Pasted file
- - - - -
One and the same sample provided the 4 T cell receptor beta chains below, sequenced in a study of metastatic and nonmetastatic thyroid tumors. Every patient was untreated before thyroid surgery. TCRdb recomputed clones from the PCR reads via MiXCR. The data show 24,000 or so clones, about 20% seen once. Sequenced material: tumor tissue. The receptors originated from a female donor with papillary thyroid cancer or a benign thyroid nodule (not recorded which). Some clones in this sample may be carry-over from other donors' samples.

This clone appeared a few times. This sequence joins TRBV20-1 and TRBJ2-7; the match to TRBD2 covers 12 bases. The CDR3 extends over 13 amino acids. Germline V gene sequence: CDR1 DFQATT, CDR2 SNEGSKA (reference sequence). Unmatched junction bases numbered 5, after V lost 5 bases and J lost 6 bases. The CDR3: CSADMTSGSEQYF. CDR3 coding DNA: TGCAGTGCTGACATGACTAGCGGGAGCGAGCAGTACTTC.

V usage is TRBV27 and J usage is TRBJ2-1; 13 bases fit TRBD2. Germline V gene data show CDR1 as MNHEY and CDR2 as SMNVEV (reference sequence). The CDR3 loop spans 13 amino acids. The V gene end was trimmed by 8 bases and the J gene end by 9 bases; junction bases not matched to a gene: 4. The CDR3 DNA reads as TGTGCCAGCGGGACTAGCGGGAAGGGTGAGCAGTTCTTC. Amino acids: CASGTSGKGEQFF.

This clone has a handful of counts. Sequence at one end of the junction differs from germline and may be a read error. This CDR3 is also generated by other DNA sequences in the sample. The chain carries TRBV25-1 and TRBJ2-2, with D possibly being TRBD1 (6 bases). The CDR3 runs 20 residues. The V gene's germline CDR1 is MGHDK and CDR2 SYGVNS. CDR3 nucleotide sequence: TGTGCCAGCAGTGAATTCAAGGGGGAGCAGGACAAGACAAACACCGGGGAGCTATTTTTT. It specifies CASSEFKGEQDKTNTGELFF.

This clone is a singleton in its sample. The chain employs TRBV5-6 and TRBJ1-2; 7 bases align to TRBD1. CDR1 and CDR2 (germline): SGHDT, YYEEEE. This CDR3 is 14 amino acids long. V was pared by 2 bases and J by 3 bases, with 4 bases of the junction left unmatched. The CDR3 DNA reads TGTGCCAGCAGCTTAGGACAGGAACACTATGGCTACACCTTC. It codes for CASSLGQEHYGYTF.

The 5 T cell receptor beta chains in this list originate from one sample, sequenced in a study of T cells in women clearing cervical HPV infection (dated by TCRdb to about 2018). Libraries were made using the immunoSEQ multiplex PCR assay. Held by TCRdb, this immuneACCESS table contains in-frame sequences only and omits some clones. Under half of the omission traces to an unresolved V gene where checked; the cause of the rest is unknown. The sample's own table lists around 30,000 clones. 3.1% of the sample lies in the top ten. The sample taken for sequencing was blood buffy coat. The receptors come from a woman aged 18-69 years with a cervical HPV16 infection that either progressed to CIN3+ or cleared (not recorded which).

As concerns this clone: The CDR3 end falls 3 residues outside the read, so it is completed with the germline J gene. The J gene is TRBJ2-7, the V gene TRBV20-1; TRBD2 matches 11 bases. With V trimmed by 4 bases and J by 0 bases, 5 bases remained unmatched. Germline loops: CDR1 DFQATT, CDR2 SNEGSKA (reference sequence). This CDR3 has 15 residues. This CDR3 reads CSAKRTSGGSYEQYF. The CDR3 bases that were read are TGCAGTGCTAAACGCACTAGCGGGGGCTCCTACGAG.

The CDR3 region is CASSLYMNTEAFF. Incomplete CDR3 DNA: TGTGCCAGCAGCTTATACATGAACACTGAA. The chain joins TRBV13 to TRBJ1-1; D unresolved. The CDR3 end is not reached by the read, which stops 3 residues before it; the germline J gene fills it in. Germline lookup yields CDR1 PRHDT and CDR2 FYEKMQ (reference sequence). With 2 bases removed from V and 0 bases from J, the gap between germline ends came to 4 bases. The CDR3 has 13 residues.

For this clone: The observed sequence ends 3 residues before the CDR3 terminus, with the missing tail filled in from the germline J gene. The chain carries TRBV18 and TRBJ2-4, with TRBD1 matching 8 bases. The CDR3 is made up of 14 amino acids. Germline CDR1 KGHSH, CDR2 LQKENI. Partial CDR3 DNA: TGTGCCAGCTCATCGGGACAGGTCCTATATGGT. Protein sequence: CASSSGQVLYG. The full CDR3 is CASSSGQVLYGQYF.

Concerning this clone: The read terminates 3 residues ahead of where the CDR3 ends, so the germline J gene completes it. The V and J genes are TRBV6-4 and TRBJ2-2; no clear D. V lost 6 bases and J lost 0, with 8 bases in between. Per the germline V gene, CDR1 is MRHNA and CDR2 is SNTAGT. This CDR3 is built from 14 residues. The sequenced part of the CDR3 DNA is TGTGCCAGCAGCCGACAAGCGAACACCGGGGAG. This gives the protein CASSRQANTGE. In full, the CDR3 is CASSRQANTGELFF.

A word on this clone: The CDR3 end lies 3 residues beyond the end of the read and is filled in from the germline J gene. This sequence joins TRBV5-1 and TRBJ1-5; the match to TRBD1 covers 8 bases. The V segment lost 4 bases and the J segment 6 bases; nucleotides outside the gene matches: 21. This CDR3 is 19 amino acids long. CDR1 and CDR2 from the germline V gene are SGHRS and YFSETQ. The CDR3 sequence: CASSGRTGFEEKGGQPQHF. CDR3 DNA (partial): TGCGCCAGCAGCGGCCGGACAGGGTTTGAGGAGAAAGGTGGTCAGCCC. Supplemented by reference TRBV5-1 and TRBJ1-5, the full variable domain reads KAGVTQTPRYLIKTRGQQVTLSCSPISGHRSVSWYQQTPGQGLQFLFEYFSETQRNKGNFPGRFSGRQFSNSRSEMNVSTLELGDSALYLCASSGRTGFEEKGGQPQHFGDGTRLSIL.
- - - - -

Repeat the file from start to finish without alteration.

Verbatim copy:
One and the same sample provided the 4 T cell receptor beta chains below, sequenced in a study of metastatic and nonmetastatic thyroid tumors. Every patient was untreated before thyroid surgery. TCRdb recomputed clones from the PCR reads via MiXCR. The data show 24,000 or so clones, about 20% seen once. Sequenced material: tumor tissue. The receptors originated from a female donor with papillary thyroid cancer or a benign thyroid nodule (not recorded which). Some clones in this sample may be carry-over from other donors' samples.

This clone appeared a few times. This sequence joins TRBV20-1 and TRBJ2-7; the match to TRBD2 covers 12 bases. The CDR3 extends over 13 amino acids. Germline V gene sequence: CDR1 DFQATT, CDR2 SNEGSKA (reference sequence). Unmatched junction bases numbered 5, after V lost 5 bases and J lost 6 bases. The CDR3: CSADMTSGSEQYF. CDR3 coding DNA: TGCAGTGCTGACATGACTAGCGGGAGCGAGCAGTACTTC.

V usage is TRBV27 and J usage is TRBJ2-1; 13 bases fit TRBD2. Germline V gene data show CDR1 as MNHEY and CDR2 as SMNVEV (reference sequence). The CDR3 loop spans 13 amino acids. The V gene end was trimmed by 8 bases and the J gene end by 9 bases; junction bases not matched to a gene: 4. The CDR3 DNA reads as TGTGCCAGCGGGACTAGCGGGAAGGGTGAGCAGTTCTTC. Amino acids: CASGTSGKGEQFF.

This clone has a handful of counts. Sequence at one end of the junction differs from germline and may be a read error. This CDR3 is also generated by other DNA sequences in the sample. The chain carries TRBV25-1 and TRBJ2-2, with D possibly being TRBD1 (6 bases). The CDR3 runs 20 residues. The V gene's germline CDR1 is MGHDK and CDR2 SYGVNS. CDR3 nucleotide sequence: TGTGCCAGCAGTGAATTCAAGGGGGAGCAGGACAAGACAAACACCGGGGAGCTATTTTTT. It specifies CASSEFKGEQDKTNTGELFF.

This clone is a singleton in its sample. The chain employs TRBV5-6 and TRBJ1-2; 7 bases align to TRBD1. CDR1 and CDR2 (germline): SGHDT, YYEEEE. This CDR3 is 14 amino acids long. V was pared by 2 bases and J by 3 bases, with 4 bases of the junction left unmatched. The CDR3 DNA reads TGTGCCAGCAGCTTAGGACAGGAACACTATGGCTACACCTTC. It codes for CASSLGQEHYGYTF.

The 5 T cell receptor beta chains in this list originate from one sample, sequenced in a study of T cells in women clearing cervical HPV infection (dated by TCRdb to about 2018). Libraries were made using the immunoSEQ multiplex PCR assay. Held by TCRdb, this immuneACCESS table contains in-frame sequences only and omits some clones. Under half of the omission traces to an unresolved V gene where checked; the cause of the rest is unknown. The sample's own table lists around 30,000 clones. 3.1% of the sample lies in the top ten. The sample taken for sequencing was blood buffy coat. The receptors come from a woman aged 18-69 years with a cervical HPV16 infection that either progressed to CIN3+ or cleared (not recorded which).

As concerns this clone: The CDR3 end falls 3 residues outside the read, so it is completed with the germline J gene. The J gene is TRBJ2-7, the V gene TRBV20-1; TRBD2 matches 11 bases. With V trimmed by 4 bases and J by 0 bases, 5 bases remained unmatched. Germline loops: CDR1 DFQATT, CDR2 SNEGSKA (reference sequence). This CDR3 has 15 residues. This CDR3 reads CSAKRTSGGSYEQYF. The CDR3 bases that were read are TGCAGTGCTAAACGCACTAGCGGGGGCTCCTACGAG.

The CDR3 region is CASSLYMNTEAFF. Incomplete CDR3 DNA: TGTGCCAGCAGCTTATACATGAACACTGAA. The chain joins TRBV13 to TRBJ1-1; D unresolved. The CDR3 end is not reached by the read, which stops 3 residues before it; the germline J gene fills it in. Germline lookup yields CDR1 PRHDT and CDR2 FYEKMQ (reference sequence). With 2 bases removed from V and 0 bases from J, the gap between germline ends came to 4 bases. The CDR3 has 13 residues.

For this clone: The observed sequence ends 3 residues before the CDR3 terminus, with the missing tail filled in from the germline J gene. The chain carries TRBV18 and TRBJ2-4, with TRBD1 matching 8 bases. The CDR3 is made up of 14 amino acids. Germline CDR1 KGHSH, CDR2 LQKENI. Partial CDR3 DNA: TGTGCCAGCTCATCGGGACAGGTCCTATATGGT. Protein sequence: CASSSGQVLYG. The full CDR3 is CASSSGQVLYGQYF.

Concerning this clone: The read terminates 3 residues ahead of where the CDR3 ends, so the germline J gene completes it. The V and J genes are TRBV6-4 and TRBJ2-2; no clear D. V lost 6 bases and J lost 0, with 8 bases in between. Per the germline V gene, CDR1 is MRHNA and CDR2 is SNTAGT. This CDR3 is built from 14 residues. The sequenced part of the CDR3 DNA is TGTGCCAGCAGCCGACAAGCGAACACCGGGGAG. This gives the protein CASSRQANTGE. In full, the CDR3 is CASSRQANTGELFF.

A word on this clone: The CDR3 end lies 3 residues beyond the end of the read and is filled in from the germline J gene. This sequence joins TRBV5-1 and TRBJ1-5; the match to TRBD1 covers 8 bases. The V segment lost 4 bases and the J segment 6 bases; nucleotides outside the gene matches: 21. This CDR3 is 19 amino acids long. CDR1 and CDR2 from the germline V gene are SGHRS and YFSETQ. The CDR3 sequence: CASSGRTGFEEKGGQPQHF. CDR3 DNA (partial): TGCGCCAGCAGCGGCCGGACAGGGTTTGAGGAGAAAGGTGGTCAGCCC. Supplemented by reference TRBV5-1 and TRBJ1-5, the full variable domain reads KAGVTQTPRYLIKTRGQQVTLSCSPISGHRSVSWYQQTPGQGLQFLFEYFSETQRNKGNFPGRFSGRQFSNSRSEMNVSTLELGDSALYLCASSGRTGFEEKGGQPQHFGDGTRLSIL.